<img height="1" width="1" style="display:none" src="https://www.facebook.com/tr?id=1554265181530872&ev=PageView&noscript=1" /> Pappus House, a York home for end-of-life care, gets a hand from local businesses
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Pappus House, York’s new home for end-of-life care, gets a hand from local businesses

Furniture Finesse’s Susie Mummert says she hopes people will see what businesses like her's and others are doing to help and be inspired.

>By Our York Media


When loved ones approach the end of their life, comfort is key. Sometimes, comfort comes from of a caregiver. Sometimes, it is a calm place to die with dignity.


Pappus House, York County’s new home for end-of-life care, seeks to provide comfort for residents and families, alike. They’re able to do so, thanks, in part, to contributions from local businesses in the community, from donations and in-kind services during renovations and through gifts that range from paper products to furniture - including those from Furniture Finesse at 700 W. Market St. In York. 

Katie Herrington, a Pappus House board member, say the house doesn’t replace hospice, but it does work with the various hospice programs in the county. It is a piece of end-of-life care that was missing in this area.

“It’s been amazing just to see people go, ‘Oh, now I get that, that’s why we’re here,’” she says. “Some companies were only going to do a certain amount of the work, but then they got in here and saw what we’re doing and realized we're providing the full range of services.”

Businesses have also offered help through employee volunteers and company drives to collect needed items such as paper products, Katie says.

Making it better

Pappus House, a three-bedroom home on Cherry Street in York Township, is scheduled to open this fall. It will provide a place for people facing the end of life who are unable to remain in their own homes.

Like others involved in bringing Pappus House to fruition, Katie is driven by her own experience at the end of her grandfather’s life. He was moved to a nursing home, where family had to come in and out and had no place to stay if the weather turned bad.

“I promised my grandfather I’d make it better for someone else,” Katie says.

Pappus House will make it better, not just for its residents, but for their families, as well. 

“It’s not sterile, not cold. It’s a home that embraces both residents and their family,” says Katie. “Family can be relieved of the caregiving burden and reclaim their role as a family member. We’ll worry about the rest. The family can just sit there and be present – hold hands, sing songs, take pictures.”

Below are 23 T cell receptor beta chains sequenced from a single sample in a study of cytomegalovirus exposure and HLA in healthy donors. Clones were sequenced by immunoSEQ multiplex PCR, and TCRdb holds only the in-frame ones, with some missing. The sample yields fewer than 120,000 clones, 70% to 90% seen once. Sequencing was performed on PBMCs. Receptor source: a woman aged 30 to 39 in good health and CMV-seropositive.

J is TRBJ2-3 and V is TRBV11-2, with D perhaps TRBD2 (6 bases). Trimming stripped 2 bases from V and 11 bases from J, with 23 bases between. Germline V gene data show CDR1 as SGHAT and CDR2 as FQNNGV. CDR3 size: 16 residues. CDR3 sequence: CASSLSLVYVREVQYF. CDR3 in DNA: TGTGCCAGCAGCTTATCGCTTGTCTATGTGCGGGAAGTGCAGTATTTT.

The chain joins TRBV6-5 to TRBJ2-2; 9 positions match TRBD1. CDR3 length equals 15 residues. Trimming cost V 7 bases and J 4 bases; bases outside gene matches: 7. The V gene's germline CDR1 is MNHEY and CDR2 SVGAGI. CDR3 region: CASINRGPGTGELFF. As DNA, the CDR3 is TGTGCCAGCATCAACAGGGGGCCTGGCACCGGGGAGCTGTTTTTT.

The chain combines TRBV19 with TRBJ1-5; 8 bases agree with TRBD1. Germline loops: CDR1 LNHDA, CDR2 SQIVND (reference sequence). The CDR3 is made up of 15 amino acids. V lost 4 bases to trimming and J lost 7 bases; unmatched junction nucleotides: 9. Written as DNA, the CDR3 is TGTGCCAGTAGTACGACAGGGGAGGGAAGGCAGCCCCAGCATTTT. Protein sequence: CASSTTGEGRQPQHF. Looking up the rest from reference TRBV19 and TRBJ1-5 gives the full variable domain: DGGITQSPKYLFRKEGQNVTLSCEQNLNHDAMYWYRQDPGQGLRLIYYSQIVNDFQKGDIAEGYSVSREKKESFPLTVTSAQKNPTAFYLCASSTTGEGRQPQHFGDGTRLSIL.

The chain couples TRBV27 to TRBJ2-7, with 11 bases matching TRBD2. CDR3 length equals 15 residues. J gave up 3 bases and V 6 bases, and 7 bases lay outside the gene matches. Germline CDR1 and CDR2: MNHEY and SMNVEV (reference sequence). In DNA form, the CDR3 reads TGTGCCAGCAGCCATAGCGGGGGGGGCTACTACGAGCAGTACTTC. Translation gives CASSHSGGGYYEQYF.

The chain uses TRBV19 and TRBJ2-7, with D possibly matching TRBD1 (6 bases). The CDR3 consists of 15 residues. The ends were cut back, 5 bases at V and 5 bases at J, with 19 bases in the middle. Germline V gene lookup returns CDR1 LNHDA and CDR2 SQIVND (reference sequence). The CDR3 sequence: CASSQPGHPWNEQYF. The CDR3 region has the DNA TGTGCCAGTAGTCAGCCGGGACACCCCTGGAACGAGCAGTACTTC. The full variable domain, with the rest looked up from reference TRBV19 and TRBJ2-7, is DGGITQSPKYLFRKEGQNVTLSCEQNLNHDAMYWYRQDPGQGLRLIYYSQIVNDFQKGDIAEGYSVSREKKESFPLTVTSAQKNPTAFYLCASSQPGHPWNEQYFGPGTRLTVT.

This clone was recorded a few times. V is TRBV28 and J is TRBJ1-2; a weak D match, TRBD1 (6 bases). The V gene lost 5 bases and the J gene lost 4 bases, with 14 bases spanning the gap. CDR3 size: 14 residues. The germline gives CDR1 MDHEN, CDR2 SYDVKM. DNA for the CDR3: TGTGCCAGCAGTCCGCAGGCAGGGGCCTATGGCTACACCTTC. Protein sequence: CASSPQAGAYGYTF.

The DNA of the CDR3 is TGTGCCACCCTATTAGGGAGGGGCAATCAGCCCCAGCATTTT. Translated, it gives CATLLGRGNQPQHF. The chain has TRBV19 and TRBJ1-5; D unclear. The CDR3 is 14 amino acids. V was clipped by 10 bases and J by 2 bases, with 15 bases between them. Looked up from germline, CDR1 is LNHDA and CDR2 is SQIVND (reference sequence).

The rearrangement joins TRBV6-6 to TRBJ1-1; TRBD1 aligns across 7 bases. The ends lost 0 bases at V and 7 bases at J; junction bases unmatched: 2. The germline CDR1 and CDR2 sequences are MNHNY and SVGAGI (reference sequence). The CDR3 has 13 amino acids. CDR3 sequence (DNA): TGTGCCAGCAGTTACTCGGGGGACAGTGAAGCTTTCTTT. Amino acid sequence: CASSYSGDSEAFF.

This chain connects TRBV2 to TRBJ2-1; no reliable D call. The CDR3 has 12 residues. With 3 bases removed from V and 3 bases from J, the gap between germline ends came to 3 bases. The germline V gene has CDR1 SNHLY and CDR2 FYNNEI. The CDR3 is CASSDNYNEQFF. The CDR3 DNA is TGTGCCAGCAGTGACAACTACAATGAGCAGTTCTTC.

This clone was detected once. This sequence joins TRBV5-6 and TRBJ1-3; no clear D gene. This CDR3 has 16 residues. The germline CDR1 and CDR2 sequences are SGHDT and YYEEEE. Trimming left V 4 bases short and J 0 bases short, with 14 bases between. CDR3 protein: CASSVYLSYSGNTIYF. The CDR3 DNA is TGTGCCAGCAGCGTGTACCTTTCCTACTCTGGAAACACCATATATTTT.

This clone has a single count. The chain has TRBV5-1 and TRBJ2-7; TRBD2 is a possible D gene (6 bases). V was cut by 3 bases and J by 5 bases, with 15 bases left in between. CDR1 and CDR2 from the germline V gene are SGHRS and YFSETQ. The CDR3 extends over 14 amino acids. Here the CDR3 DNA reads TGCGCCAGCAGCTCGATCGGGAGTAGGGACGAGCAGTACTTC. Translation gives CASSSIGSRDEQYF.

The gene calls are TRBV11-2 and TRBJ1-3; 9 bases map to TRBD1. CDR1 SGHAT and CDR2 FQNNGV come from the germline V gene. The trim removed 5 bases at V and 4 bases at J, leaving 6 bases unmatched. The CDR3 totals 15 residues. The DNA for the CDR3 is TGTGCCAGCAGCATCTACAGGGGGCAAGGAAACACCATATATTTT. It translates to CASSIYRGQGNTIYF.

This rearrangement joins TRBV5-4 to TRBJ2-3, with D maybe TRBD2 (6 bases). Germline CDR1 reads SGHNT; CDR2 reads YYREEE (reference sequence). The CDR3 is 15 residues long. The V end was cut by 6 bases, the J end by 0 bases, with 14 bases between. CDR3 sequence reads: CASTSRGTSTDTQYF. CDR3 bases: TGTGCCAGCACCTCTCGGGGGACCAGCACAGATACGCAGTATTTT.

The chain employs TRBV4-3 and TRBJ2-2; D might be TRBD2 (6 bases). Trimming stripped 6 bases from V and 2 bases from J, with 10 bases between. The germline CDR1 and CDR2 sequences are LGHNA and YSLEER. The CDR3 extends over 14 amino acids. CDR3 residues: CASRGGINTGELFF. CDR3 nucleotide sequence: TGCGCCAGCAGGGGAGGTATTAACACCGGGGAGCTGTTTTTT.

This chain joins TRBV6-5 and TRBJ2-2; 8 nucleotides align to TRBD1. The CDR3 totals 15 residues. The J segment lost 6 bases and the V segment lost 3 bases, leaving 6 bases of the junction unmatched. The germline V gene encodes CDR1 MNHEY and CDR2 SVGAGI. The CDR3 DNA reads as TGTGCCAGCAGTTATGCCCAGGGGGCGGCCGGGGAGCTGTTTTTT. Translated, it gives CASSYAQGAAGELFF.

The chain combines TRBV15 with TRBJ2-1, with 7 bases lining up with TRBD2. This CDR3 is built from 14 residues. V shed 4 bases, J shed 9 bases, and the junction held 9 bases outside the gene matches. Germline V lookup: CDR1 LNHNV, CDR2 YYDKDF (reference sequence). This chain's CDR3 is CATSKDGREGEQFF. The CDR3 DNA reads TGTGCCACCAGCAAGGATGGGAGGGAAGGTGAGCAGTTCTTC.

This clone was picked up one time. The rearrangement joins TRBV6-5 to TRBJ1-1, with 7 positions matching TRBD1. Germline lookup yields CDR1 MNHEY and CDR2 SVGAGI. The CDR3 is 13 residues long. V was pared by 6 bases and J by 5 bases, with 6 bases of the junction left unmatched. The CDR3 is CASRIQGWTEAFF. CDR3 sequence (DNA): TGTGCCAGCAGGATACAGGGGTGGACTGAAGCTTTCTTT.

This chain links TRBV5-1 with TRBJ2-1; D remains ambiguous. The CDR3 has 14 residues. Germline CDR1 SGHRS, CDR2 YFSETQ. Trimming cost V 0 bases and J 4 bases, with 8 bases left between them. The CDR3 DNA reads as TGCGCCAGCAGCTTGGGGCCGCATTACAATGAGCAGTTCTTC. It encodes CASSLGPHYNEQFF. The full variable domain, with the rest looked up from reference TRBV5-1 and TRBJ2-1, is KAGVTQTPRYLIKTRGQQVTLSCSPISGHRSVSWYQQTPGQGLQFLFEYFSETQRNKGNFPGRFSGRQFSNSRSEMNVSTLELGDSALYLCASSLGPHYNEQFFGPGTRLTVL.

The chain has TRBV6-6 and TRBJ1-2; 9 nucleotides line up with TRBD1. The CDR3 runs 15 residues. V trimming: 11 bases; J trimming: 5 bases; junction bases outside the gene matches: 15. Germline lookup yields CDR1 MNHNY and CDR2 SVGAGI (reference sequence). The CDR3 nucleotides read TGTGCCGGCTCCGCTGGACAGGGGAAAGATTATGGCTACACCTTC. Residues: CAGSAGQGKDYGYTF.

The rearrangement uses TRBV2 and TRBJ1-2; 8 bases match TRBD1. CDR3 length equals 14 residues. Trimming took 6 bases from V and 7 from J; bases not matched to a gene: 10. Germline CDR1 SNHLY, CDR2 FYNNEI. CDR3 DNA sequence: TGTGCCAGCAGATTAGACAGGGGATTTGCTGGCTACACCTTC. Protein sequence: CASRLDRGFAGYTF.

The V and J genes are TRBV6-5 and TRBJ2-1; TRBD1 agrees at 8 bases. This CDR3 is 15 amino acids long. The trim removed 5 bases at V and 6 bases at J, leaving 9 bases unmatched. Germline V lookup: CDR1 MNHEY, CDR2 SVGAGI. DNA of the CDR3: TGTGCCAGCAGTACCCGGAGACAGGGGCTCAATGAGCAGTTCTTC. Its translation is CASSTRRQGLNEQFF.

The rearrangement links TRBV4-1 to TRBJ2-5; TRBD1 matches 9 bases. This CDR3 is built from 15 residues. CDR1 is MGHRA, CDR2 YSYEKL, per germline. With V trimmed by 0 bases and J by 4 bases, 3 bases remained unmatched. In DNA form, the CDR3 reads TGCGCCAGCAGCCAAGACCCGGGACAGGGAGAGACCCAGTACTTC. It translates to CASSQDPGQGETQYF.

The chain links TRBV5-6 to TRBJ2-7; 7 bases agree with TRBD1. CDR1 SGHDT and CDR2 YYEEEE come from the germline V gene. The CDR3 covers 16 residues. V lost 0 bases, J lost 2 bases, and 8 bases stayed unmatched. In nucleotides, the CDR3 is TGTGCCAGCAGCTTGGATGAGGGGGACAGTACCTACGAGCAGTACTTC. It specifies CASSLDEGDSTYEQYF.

Providing rest – and so much more

As the house was being renovated this summer, two volunteers came into Furniture Finesse looking for finishing touches to make the house homey. That’s where Susie Mummert came in.

“One of the things they were looking to add was a queen sleeper sofa for guests of the patients. I’ve been there, as well, with my father-in-law and my father, so it touched home for me,” Susie says. “It's important that we help people go out of this world with dignity and not be in an institution or a hospital.”

The sleeper sofa will be placed in the house’s “quiet room,” Katie notes, where families can go for private discussions when needed. In case of inclement weather, it will offer family members a place to sleep if they can’t get home or don’t want to leave for fear of not being able to get back when needed.

A circle of help

For Susie, donating a big-ticket item like a sleeper sofa is just part of a cycle she wants to develop in the community.

“I hope my store can be a brand for helping the community,” she says. “I think you give and you will receive. The more I’m able to give, the more I’m able to receive. Then, the more I receive, the more I can give. It’s just a nice circle that’s going around.”

Susie says she hopes people will see what businesses like Furniture Finesse and others are doing to help and be inspired.

“I’ve come to the point where I’m wanting to give back to the community, and this is just a fantastic way to be able to,” Susie says. “If everybody would just do a little bit, just here and there, wouldn’t York just be a fantastic place?”

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